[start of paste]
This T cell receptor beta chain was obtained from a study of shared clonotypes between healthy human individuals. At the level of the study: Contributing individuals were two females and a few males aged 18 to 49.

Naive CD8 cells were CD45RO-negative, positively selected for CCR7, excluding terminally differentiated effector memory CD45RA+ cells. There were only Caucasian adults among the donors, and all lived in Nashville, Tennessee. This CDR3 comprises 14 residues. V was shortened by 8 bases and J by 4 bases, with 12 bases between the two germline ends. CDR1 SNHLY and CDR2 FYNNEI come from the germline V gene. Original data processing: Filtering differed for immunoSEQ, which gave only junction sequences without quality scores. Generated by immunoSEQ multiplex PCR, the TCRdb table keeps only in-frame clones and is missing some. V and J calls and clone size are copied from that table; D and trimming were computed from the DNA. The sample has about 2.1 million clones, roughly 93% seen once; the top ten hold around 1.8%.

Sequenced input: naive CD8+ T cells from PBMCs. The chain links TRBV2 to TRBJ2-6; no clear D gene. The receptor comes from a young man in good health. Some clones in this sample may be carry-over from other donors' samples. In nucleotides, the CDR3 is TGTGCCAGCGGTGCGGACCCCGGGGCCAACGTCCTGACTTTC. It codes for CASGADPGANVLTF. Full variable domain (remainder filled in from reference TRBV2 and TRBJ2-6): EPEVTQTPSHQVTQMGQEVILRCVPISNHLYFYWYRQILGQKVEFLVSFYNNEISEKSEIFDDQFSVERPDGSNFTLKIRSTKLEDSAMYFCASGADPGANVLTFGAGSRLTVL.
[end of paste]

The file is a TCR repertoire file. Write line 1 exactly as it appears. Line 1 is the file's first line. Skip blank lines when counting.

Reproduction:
This T cell receptor beta chain was obtained from a study of shared clonotypes between healthy human individuals. At the level of the study: Contributing individuals were two females and a few males aged 18 to 49.